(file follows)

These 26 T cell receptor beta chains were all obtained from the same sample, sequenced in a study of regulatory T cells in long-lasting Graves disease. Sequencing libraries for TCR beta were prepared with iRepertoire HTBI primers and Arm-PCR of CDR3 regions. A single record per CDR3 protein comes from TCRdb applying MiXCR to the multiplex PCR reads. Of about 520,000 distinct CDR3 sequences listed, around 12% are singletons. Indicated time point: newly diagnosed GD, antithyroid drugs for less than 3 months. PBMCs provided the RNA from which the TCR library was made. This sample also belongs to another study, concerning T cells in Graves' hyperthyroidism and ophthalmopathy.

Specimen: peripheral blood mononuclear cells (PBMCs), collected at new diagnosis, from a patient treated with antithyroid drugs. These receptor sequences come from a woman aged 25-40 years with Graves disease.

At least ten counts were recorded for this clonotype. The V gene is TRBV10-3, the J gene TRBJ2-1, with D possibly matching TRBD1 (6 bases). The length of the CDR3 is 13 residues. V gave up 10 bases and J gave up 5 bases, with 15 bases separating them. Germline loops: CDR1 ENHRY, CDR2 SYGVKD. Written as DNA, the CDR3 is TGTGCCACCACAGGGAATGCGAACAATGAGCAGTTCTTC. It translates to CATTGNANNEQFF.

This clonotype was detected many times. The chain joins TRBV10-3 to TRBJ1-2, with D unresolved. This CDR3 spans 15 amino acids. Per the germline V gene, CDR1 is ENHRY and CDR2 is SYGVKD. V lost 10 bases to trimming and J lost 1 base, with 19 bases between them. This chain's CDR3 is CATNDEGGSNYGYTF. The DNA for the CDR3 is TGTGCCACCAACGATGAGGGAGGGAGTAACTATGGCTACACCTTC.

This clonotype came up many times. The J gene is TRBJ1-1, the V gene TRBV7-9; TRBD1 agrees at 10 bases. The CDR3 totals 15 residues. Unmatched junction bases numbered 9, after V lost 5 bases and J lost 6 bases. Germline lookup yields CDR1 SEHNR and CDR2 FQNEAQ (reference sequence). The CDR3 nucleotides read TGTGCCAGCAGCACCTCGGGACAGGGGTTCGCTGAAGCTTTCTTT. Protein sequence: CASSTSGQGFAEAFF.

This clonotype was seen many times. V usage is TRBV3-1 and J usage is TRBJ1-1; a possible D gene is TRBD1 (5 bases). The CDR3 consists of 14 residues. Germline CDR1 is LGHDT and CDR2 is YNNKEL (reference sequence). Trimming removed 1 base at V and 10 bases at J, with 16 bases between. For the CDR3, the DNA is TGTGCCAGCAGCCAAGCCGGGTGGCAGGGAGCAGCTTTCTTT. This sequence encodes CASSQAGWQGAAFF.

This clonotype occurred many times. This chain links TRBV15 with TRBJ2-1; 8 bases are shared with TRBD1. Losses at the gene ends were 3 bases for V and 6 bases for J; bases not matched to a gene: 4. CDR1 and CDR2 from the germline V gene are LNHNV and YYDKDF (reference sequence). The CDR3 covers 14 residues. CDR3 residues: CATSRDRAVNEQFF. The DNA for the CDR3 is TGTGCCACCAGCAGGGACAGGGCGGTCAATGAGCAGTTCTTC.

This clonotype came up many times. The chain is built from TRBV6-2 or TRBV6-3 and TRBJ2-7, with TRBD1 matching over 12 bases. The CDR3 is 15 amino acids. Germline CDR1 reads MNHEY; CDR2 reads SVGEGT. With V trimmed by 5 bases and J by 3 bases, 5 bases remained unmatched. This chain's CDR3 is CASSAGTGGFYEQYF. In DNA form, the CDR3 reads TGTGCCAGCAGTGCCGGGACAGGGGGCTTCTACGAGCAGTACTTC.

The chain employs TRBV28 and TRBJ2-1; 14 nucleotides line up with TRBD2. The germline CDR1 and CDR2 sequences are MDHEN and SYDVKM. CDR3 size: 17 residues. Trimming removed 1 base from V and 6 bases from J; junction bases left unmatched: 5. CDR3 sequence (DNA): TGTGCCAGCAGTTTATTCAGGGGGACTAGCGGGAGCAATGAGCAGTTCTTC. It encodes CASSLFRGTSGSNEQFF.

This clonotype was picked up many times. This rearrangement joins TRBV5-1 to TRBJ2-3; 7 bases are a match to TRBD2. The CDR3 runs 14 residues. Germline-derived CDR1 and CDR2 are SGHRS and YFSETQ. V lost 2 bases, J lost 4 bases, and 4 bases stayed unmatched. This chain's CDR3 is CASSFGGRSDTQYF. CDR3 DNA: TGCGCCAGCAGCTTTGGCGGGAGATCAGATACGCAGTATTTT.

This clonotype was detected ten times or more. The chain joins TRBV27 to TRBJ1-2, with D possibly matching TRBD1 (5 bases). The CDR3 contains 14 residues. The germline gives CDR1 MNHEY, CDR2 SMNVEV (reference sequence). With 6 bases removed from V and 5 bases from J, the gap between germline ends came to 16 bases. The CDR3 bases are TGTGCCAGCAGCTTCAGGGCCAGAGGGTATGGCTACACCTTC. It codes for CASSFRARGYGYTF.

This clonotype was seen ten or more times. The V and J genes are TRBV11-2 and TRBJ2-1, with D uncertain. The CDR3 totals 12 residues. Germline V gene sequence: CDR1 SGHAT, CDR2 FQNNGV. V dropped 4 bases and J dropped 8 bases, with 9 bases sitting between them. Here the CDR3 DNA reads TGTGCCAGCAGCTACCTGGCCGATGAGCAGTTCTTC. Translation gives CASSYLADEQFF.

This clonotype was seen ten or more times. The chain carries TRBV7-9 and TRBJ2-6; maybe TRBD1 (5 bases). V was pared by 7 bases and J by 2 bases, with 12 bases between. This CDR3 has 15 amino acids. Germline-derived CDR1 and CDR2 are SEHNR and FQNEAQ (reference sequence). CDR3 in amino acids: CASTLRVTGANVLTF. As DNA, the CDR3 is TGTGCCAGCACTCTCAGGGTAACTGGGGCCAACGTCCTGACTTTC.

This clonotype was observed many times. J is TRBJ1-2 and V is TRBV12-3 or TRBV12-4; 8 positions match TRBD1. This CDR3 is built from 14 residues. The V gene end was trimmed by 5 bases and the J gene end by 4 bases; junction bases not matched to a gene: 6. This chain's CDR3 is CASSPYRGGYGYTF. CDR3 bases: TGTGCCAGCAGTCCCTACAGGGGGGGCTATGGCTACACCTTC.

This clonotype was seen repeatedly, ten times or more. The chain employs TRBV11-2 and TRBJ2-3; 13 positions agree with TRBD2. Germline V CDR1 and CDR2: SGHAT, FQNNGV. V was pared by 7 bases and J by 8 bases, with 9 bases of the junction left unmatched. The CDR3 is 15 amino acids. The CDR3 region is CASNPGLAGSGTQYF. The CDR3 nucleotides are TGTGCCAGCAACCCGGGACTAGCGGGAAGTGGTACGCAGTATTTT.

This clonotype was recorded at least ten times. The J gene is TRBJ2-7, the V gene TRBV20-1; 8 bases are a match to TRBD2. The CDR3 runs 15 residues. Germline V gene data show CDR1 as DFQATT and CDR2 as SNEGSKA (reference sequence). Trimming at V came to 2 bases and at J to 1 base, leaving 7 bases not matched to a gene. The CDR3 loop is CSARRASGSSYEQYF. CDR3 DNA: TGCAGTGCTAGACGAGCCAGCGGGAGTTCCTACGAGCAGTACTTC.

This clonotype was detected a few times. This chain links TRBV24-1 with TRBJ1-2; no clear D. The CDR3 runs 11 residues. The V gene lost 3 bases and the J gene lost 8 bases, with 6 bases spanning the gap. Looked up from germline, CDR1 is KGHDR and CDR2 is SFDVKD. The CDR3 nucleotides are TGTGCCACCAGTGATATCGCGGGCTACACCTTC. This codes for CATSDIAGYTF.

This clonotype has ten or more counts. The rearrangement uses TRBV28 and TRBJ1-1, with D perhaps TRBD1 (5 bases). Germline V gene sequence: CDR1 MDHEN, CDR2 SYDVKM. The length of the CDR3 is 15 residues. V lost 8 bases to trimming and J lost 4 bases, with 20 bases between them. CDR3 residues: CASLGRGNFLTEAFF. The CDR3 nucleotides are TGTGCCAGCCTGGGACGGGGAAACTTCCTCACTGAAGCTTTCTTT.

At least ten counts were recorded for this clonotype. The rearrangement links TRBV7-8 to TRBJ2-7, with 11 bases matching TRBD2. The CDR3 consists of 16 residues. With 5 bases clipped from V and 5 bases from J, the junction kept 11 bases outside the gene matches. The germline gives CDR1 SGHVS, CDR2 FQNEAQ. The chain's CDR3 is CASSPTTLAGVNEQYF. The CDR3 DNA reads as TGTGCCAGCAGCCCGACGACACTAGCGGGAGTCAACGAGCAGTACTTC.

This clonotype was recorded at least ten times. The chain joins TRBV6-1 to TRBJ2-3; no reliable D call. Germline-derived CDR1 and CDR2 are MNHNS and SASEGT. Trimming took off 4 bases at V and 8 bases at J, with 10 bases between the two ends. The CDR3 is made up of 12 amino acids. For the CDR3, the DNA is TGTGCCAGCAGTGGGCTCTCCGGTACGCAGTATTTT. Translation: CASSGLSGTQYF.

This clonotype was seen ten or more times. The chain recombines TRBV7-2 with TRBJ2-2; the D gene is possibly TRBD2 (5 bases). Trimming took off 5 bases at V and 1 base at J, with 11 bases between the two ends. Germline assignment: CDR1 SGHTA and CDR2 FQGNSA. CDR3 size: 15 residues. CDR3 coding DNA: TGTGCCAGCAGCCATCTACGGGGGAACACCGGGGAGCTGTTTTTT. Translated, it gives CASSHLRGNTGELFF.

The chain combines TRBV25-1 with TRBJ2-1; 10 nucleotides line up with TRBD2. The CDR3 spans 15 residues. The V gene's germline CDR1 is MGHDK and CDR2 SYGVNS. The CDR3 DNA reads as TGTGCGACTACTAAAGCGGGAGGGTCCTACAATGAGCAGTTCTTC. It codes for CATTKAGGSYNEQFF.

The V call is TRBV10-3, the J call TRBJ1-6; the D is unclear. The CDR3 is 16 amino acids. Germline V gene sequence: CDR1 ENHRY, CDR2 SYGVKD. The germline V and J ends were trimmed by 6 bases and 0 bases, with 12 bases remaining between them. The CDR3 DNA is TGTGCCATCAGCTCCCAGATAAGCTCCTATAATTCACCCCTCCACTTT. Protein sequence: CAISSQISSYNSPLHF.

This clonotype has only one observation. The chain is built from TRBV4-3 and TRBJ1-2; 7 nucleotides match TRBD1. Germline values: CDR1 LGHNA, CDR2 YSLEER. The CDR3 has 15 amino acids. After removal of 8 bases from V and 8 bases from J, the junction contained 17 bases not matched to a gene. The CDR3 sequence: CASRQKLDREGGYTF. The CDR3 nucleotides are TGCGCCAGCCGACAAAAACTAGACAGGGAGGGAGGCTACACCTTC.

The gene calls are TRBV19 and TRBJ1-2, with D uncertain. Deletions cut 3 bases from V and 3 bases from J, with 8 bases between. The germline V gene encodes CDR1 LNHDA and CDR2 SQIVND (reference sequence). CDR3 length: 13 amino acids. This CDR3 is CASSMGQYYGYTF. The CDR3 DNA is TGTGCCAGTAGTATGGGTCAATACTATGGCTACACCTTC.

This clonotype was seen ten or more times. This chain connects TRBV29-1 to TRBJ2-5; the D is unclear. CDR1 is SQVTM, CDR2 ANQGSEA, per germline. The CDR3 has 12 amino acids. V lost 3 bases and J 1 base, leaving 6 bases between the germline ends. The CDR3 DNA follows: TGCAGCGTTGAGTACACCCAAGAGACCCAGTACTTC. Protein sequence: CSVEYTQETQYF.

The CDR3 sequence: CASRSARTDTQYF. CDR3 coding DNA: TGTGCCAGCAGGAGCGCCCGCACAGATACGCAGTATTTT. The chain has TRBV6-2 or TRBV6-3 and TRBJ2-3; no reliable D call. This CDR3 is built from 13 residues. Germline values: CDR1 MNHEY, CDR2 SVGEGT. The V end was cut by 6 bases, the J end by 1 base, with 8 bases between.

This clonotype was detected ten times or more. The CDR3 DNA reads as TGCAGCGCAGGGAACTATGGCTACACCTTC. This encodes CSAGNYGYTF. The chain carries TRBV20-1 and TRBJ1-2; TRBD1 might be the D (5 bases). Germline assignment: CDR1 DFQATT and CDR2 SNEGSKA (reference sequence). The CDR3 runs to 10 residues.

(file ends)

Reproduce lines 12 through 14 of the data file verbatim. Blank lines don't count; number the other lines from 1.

This clonotype was seen ten or more times. The V and J genes are TRBV11-2 and TRBJ2-1, with D uncertain. The CDR3 totals 12 residues. Germline V gene sequence: CDR1 SGHAT, CDR2 FQNNGV. V dropped 4 bases and J dropped 8 bases, with 9 bases sitting between them. Here the CDR3 DNA reads TGTGCCAGCAGCTACCTGGCCGATGAGCAGTTCTTC. Translation gives CASSYLADEQFF.

This clonotype was seen ten or more times. The chain carries TRBV7-9 and TRBJ2-6; maybe TRBD1 (5 bases). V was pared by 7 bases and J by 2 bases, with 12 bases between. This CDR3 has 15 amino acids. Germline-derived CDR1 and CDR2 are SEHNR and FQNEAQ (reference sequence). CDR3 in amino acids: CASTLRVTGANVLTF. As DNA, the CDR3 is TGTGCCAGCACTCTCAGGGTAACTGGGGCCAACGTCCTGACTTTC.

This clonotype was observed many times. J is TRBJ1-2 and V is TRBV12-3 or TRBV12-4; 8 positions match TRBD1. This CDR3 is built from 14 residues. The V gene end was trimmed by 5 bases and the J gene end by 4 bases; junction bases not matched to a gene: 6. This chain's CDR3 is CASSPYRGGYGYTF. CDR3 bases: TGTGCCAGCAGTCCCTACAGGGGGGGCTATGGCTACACCTTC.